The structure of the complex between rubisco and its natural substrate ribulose 1,5-bisphosphate.Taylor, T.C., Andersson, I.
(1997) J.Mol.Biol. 265: 432-444
- PubMed: 9034362
- DOI: 10.1006/jmbi.1996.0738
- Primary Citation of Related Structures:
- PubMed Abstract:
- Large Structures at High Resolution: The 1.6 A Crystal Structure of Spinach Ribulose-1,5-Bisphosphate Carboxylase/Oxygenase Complexed with 2-Carboxyarabinitol Bisphosphate
(1996) J.Mol.Biol. 259: 160
The three-dimensional structure of the complex of ribulose 1,5-bisphosphate carboxylase/oxygenase (rubisco; EC 126.96.36.199) from spinach with its natural substrate ribulose 1,5-bisphosphate (RuBP) has been determined both under activating and non-activa ...
The three-dimensional structure of the complex of ribulose 1,5-bisphosphate carboxylase/oxygenase (rubisco; EC 188.8.131.52) from spinach with its natural substrate ribulose 1,5-bisphosphate (RuBP) has been determined both under activating and non-activating conditions by X-ray crystallography to a resolution of 2.1 A and 2.4 A, respectively. Under activating conditions, the use of calcium instead of magnesium as the activator metal ion enabled us to trap the substrate in a stable complex for crystallographic analysis. Comparison of the structure of the activated and the non-activated RuBP complexes shows a tighter binding for the substrate in the non-activated form of the enzyme, in line with previous solution studies. In the non-activated complex, the substrate triggers isolation of the active site by inducing movements of flexible loop regions of the catalytic subunits. In contrast, in the activated complex the active site remains partly open, probably awaiting the binding of the gaseous substrate. By inspection of the structures and by comparison with other complexes of the enzyme we were able to identify a network of hydrogen bonds that stabilise a closed active site structure during crucial steps in the reaction. The present structure underlines the central role of the carbamylated lysine 201 in both activation and catalysis, and completes available structural information for our proposal on the mechanism of the enzyme.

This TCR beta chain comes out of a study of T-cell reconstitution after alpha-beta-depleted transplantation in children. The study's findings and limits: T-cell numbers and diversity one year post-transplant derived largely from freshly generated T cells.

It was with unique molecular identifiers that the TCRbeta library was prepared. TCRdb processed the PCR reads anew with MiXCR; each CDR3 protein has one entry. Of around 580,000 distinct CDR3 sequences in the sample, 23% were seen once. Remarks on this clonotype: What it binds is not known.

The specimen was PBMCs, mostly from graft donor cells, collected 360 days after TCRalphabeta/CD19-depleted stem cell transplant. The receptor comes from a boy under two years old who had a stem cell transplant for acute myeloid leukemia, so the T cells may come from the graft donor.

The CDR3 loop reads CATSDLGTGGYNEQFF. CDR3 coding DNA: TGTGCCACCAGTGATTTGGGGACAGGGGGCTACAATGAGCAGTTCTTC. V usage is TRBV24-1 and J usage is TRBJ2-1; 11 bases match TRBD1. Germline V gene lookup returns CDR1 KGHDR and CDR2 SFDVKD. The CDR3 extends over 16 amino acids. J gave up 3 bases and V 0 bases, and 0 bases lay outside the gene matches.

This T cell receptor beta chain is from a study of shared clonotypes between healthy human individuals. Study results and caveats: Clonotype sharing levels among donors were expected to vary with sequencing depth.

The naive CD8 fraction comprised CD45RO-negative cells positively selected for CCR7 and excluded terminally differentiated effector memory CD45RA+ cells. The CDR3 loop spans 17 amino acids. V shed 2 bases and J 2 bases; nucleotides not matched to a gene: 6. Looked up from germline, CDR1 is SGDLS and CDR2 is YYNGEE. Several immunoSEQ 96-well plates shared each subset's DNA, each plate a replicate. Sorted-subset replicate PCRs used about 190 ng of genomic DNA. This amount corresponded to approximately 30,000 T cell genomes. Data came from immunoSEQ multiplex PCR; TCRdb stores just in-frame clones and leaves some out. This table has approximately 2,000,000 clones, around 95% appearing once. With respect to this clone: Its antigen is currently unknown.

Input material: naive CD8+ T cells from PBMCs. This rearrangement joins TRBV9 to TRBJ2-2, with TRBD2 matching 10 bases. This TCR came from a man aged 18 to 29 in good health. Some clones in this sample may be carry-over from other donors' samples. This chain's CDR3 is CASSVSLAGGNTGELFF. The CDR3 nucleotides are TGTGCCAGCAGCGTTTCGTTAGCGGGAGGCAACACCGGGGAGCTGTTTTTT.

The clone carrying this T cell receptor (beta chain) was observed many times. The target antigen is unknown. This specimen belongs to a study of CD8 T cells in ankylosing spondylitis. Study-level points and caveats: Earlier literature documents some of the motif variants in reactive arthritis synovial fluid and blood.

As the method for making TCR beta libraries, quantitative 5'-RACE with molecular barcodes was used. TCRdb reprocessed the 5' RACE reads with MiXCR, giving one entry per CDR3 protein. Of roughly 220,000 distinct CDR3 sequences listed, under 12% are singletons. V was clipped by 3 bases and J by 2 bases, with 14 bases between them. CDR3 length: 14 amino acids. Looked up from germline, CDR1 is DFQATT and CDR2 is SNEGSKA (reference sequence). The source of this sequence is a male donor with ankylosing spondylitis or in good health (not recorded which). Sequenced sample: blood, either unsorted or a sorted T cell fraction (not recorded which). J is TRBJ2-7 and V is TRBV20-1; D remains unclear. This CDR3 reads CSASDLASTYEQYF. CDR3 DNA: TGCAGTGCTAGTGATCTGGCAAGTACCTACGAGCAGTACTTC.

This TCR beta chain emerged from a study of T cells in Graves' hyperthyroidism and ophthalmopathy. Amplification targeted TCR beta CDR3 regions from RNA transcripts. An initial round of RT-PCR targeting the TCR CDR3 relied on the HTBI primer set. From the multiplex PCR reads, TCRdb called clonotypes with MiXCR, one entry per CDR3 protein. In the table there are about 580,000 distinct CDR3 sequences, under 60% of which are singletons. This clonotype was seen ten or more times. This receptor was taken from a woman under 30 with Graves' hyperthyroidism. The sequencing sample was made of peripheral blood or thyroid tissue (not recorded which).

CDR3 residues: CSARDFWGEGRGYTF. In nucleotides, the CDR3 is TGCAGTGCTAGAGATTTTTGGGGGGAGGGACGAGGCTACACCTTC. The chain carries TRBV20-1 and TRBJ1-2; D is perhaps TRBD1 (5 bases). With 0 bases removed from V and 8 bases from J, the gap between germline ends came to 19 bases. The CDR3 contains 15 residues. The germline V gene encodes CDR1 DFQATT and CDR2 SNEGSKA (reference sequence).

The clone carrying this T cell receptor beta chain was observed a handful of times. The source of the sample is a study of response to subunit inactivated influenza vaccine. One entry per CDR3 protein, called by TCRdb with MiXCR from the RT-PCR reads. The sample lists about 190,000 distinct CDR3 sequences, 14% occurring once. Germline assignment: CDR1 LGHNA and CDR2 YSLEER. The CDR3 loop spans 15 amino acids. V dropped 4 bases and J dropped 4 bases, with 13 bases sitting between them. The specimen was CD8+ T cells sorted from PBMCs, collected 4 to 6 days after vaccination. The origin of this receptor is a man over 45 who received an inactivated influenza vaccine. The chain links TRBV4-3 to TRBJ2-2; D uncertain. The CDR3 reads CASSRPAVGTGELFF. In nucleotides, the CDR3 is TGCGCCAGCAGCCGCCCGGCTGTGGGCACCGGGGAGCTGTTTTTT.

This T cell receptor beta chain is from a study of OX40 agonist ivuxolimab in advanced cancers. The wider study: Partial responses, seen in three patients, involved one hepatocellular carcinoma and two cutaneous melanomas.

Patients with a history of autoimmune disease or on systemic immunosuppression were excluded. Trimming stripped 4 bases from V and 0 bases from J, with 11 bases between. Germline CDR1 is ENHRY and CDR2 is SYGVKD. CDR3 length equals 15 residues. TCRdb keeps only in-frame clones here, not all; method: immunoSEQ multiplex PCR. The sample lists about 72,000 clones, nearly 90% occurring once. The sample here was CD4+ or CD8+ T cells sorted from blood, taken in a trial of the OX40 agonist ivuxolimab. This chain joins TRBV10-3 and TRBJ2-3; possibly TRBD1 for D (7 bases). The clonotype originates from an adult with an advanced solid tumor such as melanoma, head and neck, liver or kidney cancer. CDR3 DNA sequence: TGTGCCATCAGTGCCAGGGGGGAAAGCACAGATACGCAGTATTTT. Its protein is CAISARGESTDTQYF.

Department of Molecular Biology, Swedish University of Agricultural Sciences, Uppsala.